A shift in state policy touched off a boom in online education at North Carolina State University. The transition has come to full fruition eleven years after North Carolina's legislature began funding state colleges based on student credit hours--meaning distance-education students, like their bricks-and-mortar peers, count as full-time students. Since then, Vice Provost Thomas K. Miller III has seen online education evolve from a fringe alternative to a favorite among students and professors.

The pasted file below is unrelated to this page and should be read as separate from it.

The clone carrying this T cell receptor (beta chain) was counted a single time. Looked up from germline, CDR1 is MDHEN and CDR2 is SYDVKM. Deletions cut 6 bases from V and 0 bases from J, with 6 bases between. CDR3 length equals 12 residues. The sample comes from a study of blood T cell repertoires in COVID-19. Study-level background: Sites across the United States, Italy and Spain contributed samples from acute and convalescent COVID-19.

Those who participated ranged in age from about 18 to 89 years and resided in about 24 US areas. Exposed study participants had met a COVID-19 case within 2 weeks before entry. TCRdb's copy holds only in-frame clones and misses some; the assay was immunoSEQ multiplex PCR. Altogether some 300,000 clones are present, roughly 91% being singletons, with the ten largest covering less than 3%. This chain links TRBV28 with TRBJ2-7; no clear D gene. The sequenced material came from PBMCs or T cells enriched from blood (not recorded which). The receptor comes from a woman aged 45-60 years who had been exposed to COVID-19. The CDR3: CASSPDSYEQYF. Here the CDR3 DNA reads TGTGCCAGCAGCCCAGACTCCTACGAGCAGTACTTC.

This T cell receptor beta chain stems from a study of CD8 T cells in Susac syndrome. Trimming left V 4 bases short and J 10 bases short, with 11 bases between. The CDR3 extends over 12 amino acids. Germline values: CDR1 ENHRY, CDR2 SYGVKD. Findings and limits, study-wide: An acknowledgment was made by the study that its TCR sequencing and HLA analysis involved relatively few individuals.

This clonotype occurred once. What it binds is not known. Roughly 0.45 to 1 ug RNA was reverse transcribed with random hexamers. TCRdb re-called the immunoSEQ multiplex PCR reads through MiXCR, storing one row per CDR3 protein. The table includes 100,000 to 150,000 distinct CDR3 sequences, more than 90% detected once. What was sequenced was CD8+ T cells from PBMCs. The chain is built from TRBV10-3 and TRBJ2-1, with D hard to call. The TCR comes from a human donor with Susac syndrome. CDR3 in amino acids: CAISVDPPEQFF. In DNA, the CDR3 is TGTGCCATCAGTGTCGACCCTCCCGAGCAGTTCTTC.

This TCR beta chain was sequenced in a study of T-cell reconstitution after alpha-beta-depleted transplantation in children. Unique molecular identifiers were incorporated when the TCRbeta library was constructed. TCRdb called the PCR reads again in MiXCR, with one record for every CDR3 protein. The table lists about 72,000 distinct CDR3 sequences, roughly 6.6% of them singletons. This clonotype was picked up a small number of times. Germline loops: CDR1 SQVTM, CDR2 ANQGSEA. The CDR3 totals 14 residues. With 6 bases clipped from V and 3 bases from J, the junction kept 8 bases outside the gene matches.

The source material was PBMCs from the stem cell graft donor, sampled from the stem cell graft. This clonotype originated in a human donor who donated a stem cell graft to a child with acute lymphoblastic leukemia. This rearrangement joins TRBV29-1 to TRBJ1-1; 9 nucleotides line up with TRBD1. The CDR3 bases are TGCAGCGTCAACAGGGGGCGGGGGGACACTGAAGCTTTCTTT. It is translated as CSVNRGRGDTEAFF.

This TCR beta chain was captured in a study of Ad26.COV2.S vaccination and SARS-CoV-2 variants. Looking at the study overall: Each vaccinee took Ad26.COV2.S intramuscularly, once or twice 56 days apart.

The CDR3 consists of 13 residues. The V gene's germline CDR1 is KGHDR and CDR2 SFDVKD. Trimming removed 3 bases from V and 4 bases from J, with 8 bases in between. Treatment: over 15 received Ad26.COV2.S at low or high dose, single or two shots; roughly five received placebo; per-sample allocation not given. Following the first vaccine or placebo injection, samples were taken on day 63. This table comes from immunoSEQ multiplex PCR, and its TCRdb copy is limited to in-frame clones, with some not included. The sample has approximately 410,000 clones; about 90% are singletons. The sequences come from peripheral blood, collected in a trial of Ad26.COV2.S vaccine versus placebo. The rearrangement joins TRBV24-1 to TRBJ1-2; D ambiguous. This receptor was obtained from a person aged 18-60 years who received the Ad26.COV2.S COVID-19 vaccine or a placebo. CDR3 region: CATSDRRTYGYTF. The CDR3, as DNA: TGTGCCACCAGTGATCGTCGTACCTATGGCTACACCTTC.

In the late 1990s, distance learners were not seen as full-time students in the eyes of North Carolina lawmakers. That changed in 1998, when the state's education funding formula saw a dramatic shift that paved the...

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